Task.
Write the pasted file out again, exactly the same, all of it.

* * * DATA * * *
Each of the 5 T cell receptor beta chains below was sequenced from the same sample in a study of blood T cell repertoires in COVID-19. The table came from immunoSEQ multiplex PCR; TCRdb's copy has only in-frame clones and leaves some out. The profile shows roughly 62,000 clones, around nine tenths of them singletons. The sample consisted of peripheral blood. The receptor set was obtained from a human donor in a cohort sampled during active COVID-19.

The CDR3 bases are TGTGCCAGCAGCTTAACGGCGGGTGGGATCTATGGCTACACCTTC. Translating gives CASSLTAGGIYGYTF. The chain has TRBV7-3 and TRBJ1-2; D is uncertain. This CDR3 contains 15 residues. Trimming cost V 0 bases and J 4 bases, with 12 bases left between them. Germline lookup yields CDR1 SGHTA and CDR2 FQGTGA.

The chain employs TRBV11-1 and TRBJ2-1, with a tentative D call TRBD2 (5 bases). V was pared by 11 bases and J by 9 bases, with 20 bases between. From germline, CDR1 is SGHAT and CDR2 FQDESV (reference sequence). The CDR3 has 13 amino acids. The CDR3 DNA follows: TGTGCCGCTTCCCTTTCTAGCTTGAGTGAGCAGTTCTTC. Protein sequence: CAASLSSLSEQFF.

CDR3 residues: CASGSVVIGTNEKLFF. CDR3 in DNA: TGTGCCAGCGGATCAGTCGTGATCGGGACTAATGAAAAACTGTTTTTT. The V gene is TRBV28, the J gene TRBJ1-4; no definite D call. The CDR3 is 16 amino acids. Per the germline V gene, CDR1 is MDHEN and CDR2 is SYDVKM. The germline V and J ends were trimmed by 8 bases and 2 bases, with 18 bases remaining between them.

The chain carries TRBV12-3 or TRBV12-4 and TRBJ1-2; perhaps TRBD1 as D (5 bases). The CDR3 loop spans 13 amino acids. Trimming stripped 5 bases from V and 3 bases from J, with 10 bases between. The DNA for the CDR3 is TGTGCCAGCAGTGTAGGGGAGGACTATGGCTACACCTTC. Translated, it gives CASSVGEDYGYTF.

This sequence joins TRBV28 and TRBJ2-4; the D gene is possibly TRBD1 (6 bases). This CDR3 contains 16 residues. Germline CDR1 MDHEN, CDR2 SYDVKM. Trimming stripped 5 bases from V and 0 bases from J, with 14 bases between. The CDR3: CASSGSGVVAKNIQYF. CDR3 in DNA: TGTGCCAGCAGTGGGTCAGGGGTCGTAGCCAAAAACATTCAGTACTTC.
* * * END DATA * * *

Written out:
Each of the 5 T cell receptor beta chains below was sequenced from the same sample in a study of blood T cell repertoires in COVID-19. The table came from immunoSEQ multiplex PCR; TCRdb's copy has only in-frame clones and leaves some out. The profile shows roughly 62,000 clones, around nine tenths of them singletons. The sample consisted of peripheral blood. The receptor set was obtained from a human donor in a cohort sampled during active COVID-19.

The CDR3 bases are TGTGCCAGCAGCTTAACGGCGGGTGGGATCTATGGCTACACCTTC. Translating gives CASSLTAGGIYGYTF. The chain has TRBV7-3 and TRBJ1-2; D is uncertain. This CDR3 contains 15 residues. Trimming cost V 0 bases and J 4 bases, with 12 bases left between them. Germline lookup yields CDR1 SGHTA and CDR2 FQGTGA.

The chain employs TRBV11-1 and TRBJ2-1, with a tentative D call TRBD2 (5 bases). V was pared by 11 bases and J by 9 bases, with 20 bases between. From germline, CDR1 is SGHAT and CDR2 FQDESV (reference sequence). The CDR3 has 13 amino acids. The CDR3 DNA follows: TGTGCCGCTTCCCTTTCTAGCTTGAGTGAGCAGTTCTTC. Protein sequence: CAASLSSLSEQFF.

CDR3 residues: CASGSVVIGTNEKLFF. CDR3 in DNA: TGTGCCAGCGGATCAGTCGTGATCGGGACTAATGAAAAACTGTTTTTT. The V gene is TRBV28, the J gene TRBJ1-4; no definite D call. The CDR3 is 16 amino acids. Per the germline V gene, CDR1 is MDHEN and CDR2 is SYDVKM. The germline V and J ends were trimmed by 8 bases and 2 bases, with 18 bases remaining between them.

The chain carries TRBV12-3 or TRBV12-4 and TRBJ1-2; perhaps TRBD1 as D (5 bases). The CDR3 loop spans 13 amino acids. Trimming stripped 5 bases from V and 3 bases from J, with 10 bases between. The DNA for the CDR3 is TGTGCCAGCAGTGTAGGGGAGGACTATGGCTACACCTTC. Translated, it gives CASSVGEDYGYTF.

This sequence joins TRBV28 and TRBJ2-4; the D gene is possibly TRBD1 (6 bases). This CDR3 contains 16 residues. Germline CDR1 MDHEN, CDR2 SYDVKM. Trimming stripped 5 bases from V and 0 bases from J, with 14 bases between. The CDR3: CASSGSGVVAKNIQYF. CDR3 in DNA: TGTGCCAGCAGTGGGTCAGGGGTCGTAGCCAAAAACATTCAGTACTTC.